At Robert E. Howard Days this June, on the 4th Annual Glenn Lord Symposium, I presented a paper titled, "Conan the Compassionate: 'Red Nails' and the Dehumanizing Stalemate War." Videographer and REHUPAn Ben Friberg uploaded a video of it. You can watch it here, if you're interested.
In the paper, I argue that Conan, and his female compeer in this tale, Valeria, are distinguished from the dehumanized denizens of the decaying, war-torn city of Xuchotl because of a surprising capacity to show compassion to each other. In contrast, the two factions who engage in bloody warfare--the Tecuhltli and the Xotalanc--are distinguished by their inhumanity, by their absolute lack of compassion.
Rehearsing every detail of this argument isn't necessary to reiterate the paper's central claim: sword and sorcery is a literature through which runs a strong vein of elemental, human compassion.
Several protagonists of sword and sorcery, Conan the Cimmerian not least of all, are characterized by virtue of their valuing of individual human dignity. Though many S&S protagonists are death-dealers who glory in battle and blood and eschew compassion strategically, many are nevertheless acutely aware of the vulnerability and finitude of the ephemeral human form. Not necessarily heroes who seek to sacrifice themselves for others, S&S heroes are often stirred to action by human suffering.
Here's an example. Many argue that Solomon Kane is an Ur-source of the sword and sorcery protagonist: consider his famous reaction in "Red Shadows" to the horrible spectacle of human suffering, a raped and bleeding young woman:
Suddenly the slim form went limp. The man eased her to the earth, and touched her brow lightly."Dead!" he muttered.Slowly he rose, mechanically wiping his hands upon his cloak. A dark scowl had settled on his somber brow. Yet he made no wild, reckless vow, swore no oath by saints or devils."Men shall die for this," he said coldly.
I recently read a story by Michael Meyerhofer, "Then, Stars," published in the most recent issue of Heroic Fantasy Quarterly that powerfully demonstrates this surprising element of S&S, its occasional thematic preoccupation with compassion. Meyerhofer's story is an emotionally powerful chronicle of an anonymous soldier's last words. The aesthetic strategy of the story is to coax the reader into focusing on the death of an anonymous soldier, to "exorcise" this soldier's anonymity. The story itself represents a rhetorical act of compassion, the translation of what is traditionally a minor, supporting character (the squire) into a main character.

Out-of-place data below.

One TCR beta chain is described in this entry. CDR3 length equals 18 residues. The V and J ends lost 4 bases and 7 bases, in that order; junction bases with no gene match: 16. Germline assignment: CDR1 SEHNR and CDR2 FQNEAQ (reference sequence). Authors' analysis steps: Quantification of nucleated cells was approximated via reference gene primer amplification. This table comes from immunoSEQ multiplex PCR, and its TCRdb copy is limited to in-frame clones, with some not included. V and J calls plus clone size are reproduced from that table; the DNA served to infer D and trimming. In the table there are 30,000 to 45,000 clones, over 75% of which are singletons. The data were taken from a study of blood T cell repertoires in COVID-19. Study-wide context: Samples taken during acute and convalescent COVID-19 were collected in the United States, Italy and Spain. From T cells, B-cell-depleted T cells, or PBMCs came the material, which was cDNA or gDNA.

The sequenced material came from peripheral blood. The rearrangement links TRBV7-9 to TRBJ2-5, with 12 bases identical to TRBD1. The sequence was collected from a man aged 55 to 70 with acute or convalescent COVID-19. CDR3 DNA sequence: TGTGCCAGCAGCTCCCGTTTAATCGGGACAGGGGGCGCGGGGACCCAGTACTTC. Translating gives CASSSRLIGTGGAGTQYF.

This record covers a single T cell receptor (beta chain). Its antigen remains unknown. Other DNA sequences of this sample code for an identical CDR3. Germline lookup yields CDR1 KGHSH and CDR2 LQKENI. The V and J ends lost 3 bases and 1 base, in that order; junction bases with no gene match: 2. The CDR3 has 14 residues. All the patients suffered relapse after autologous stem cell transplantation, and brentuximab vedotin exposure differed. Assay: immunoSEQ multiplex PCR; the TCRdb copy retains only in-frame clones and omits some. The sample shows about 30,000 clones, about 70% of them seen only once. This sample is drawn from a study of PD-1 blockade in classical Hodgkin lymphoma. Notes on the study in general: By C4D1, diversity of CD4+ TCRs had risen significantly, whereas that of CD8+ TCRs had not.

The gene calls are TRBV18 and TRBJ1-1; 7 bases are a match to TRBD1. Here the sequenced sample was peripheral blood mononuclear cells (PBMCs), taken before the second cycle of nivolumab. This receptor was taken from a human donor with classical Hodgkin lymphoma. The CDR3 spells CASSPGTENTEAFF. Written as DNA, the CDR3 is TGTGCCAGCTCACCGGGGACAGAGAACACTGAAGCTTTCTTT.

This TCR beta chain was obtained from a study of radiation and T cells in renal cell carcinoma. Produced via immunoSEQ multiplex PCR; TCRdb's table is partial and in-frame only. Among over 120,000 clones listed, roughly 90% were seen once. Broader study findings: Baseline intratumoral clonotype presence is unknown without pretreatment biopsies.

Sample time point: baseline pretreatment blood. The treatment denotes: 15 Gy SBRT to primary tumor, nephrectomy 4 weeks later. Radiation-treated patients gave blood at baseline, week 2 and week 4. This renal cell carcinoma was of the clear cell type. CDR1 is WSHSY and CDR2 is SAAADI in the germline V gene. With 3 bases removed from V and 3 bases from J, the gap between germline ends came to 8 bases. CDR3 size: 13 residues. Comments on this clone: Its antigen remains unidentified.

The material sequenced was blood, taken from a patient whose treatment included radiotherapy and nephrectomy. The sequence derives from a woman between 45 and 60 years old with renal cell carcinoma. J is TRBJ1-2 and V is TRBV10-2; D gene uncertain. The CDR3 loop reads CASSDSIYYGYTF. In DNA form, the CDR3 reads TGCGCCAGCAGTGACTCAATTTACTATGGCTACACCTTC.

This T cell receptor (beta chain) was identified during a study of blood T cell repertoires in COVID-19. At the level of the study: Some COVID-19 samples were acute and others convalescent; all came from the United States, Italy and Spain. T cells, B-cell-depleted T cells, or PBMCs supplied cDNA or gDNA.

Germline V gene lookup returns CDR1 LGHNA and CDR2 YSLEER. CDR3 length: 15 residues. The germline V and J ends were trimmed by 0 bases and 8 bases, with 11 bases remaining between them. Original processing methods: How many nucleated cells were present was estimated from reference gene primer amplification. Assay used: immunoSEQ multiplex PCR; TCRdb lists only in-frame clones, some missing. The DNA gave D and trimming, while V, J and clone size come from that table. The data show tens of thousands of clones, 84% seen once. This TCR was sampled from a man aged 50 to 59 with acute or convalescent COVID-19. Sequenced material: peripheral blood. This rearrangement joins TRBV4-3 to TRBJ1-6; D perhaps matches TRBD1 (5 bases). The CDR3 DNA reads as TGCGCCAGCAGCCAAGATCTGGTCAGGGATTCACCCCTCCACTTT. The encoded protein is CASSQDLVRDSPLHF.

Let me summarize it before proceeding (spoilers galore):
The story relates the dying words of a squire who has been dragged bleeding from a battlefield where he had been left for dead. In a first person narrative p.o.v., the squire recounts how he became a squire to Sir Bryson of Akonbree, how he followed Sir Bryson into a battle with the Shii-duán, and how he was mortally wounded by a Shii-duán who caught him unawares during the battle. After the battle, as he is lying wounded, night falls, and the Shii-duán come into the field. At first the dying squire thinks they are looters. Instead, he discovers that they are gathering the wounded and giving quick death to those who are suffering. Eventually he is discovered by a Shii-duán, one Eli Ben-Sodr, who can communicate with him. The squire learns of an important Shii-duán custom: if they can be given, a dying person's last words are sacred. By and by the squire is taken to Eli Ben-Sodr's house where he is attended and his pain alleviated (as much as is possible). The squire is then asked to tell his story. The reader realizes that what they have been been reading is in fact a transcription of the squire's final words.